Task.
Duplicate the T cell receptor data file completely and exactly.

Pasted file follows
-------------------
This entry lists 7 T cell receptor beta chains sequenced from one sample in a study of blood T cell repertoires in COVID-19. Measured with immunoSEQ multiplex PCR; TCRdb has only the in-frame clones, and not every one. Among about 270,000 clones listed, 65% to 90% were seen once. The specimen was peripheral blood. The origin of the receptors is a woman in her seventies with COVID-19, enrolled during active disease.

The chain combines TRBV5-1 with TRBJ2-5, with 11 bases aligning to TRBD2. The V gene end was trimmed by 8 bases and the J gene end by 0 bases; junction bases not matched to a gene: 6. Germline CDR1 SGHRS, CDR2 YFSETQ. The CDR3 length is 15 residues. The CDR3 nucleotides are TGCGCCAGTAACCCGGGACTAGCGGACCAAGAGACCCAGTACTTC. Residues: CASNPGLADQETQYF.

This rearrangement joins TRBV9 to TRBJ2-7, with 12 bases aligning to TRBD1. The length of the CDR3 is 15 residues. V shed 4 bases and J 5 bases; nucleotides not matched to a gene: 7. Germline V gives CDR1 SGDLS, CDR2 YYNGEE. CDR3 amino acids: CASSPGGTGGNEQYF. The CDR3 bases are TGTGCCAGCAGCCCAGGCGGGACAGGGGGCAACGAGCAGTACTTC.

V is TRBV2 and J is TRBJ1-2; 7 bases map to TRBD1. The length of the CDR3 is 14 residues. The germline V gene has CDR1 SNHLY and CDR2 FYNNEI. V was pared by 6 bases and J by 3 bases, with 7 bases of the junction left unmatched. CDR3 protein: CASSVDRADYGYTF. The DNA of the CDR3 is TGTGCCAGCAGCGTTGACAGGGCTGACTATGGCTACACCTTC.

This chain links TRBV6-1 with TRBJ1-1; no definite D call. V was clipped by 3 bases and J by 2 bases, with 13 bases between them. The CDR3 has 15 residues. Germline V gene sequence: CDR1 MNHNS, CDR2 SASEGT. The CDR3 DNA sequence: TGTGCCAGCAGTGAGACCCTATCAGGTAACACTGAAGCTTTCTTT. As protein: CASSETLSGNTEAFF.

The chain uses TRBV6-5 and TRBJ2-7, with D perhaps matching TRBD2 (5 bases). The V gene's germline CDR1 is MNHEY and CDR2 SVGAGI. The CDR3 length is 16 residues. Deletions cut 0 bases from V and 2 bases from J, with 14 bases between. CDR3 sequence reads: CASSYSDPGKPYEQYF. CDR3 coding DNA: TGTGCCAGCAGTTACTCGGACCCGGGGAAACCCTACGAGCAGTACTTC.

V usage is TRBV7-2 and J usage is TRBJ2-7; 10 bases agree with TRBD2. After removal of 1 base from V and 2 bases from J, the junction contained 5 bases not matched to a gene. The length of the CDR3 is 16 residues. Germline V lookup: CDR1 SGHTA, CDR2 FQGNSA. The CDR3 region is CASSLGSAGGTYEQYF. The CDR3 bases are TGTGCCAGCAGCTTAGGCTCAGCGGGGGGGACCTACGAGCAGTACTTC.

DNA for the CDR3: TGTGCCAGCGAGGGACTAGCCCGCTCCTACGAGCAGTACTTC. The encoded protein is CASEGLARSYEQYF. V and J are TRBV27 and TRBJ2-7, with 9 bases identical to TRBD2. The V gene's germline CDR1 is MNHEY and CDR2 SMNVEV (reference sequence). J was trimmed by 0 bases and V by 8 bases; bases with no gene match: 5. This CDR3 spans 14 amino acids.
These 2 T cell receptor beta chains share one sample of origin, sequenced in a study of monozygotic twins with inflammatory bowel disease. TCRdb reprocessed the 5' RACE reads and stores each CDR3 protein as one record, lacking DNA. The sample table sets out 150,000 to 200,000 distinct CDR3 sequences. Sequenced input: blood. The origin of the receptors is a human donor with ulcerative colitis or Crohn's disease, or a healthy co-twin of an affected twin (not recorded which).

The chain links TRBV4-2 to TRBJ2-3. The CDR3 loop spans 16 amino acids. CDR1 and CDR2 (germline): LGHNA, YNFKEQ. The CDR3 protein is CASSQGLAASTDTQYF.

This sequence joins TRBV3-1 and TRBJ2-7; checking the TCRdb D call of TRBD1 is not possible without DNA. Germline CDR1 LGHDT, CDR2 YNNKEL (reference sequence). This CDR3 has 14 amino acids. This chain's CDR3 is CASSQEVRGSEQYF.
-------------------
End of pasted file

This entry lists 7 T cell receptor beta chains sequenced from one sample in a study of blood T cell repertoires in COVID-19. Measured with immunoSEQ multiplex PCR; TCRdb has only the in-frame clones, and not every one. Among about 270,000 clones listed, 65% to 90% were seen once. The specimen was peripheral blood. The origin of the receptors is a woman in her seventies with COVID-19, enrolled during active disease.

The chain combines TRBV5-1 with TRBJ2-5, with 11 bases aligning to TRBD2. The V gene end was trimmed by 8 bases and the J gene end by 0 bases; junction bases not matched to a gene: 6. Germline CDR1 SGHRS, CDR2 YFSETQ. The CDR3 length is 15 residues. The CDR3 nucleotides are TGCGCCAGTAACCCGGGACTAGCGGACCAAGAGACCCAGTACTTC. Residues: CASNPGLADQETQYF.

This rearrangement joins TRBV9 to TRBJ2-7, with 12 bases aligning to TRBD1. The length of the CDR3 is 15 residues. V shed 4 bases and J 5 bases; nucleotides not matched to a gene: 7. Germline V gives CDR1 SGDLS, CDR2 YYNGEE. CDR3 amino acids: CASSPGGTGGNEQYF. The CDR3 bases are TGTGCCAGCAGCCCAGGCGGGACAGGGGGCAACGAGCAGTACTTC.

V is TRBV2 and J is TRBJ1-2; 7 bases map to TRBD1. The length of the CDR3 is 14 residues. The germline V gene has CDR1 SNHLY and CDR2 FYNNEI. V was pared by 6 bases and J by 3 bases, with 7 bases of the junction left unmatched. CDR3 protein: CASSVDRADYGYTF. The DNA of the CDR3 is TGTGCCAGCAGCGTTGACAGGGCTGACTATGGCTACACCTTC.

This chain links TRBV6-1 with TRBJ1-1; no definite D call. V was clipped by 3 bases and J by 2 bases, with 13 bases between them. The CDR3 has 15 residues. Germline V gene sequence: CDR1 MNHNS, CDR2 SASEGT. The CDR3 DNA sequence: TGTGCCAGCAGTGAGACCCTATCAGGTAACACTGAAGCTTTCTTT. As protein: CASSETLSGNTEAFF.

The chain uses TRBV6-5 and TRBJ2-7, with D perhaps matching TRBD2 (5 bases). The V gene's germline CDR1 is MNHEY and CDR2 SVGAGI. The CDR3 length is 16 residues. Deletions cut 0 bases from V and 2 bases from J, with 14 bases between. CDR3 sequence reads: CASSYSDPGKPYEQYF. CDR3 coding DNA: TGTGCCAGCAGTTACTCGGACCCGGGGAAACCCTACGAGCAGTACTTC.

V usage is TRBV7-2 and J usage is TRBJ2-7; 10 bases agree with TRBD2. After removal of 1 base from V and 2 bases from J, the junction contained 5 bases not matched to a gene. The length of the CDR3 is 16 residues. Germline V lookup: CDR1 SGHTA, CDR2 FQGNSA. The CDR3 region is CASSLGSAGGTYEQYF. The CDR3 bases are TGTGCCAGCAGCTTAGGCTCAGCGGGGGGGACCTACGAGCAGTACTTC.

DNA for the CDR3: TGTGCCAGCGAGGGACTAGCCCGCTCCTACGAGCAGTACTTC. The encoded protein is CASEGLARSYEQYF. V and J are TRBV27 and TRBJ2-7, with 9 bases identical to TRBD2. The V gene's germline CDR1 is MNHEY and CDR2 SMNVEV (reference sequence). J was trimmed by 0 bases and V by 8 bases; bases with no gene match: 5. This CDR3 spans 14 amino acids.
These 2 T cell receptor beta chains share one sample of origin, sequenced in a study of monozygotic twins with inflammatory bowel disease. TCRdb reprocessed the 5' RACE reads and stores each CDR3 protein as one record, lacking DNA. The sample table sets out 150,000 to 200,000 distinct CDR3 sequences. Sequenced input: blood. The origin of the receptors is a human donor with ulcerative colitis or Crohn's disease, or a healthy co-twin of an affected twin (not recorded which).

The chain links TRBV4-2 to TRBJ2-3. The CDR3 loop spans 16 amino acids. CDR1 and CDR2 (germline): LGHNA, YNFKEQ. The CDR3 protein is CASSQGLAASTDTQYF.

This sequence joins TRBV3-1 and TRBJ2-7; checking the TCRdb D call of TRBD1 is not possible without DNA. Germline CDR1 LGHDT, CDR2 YNNKEL (reference sequence). This CDR3 has 14 amino acids. This chain's CDR3 is CASSQEVRGSEQYF.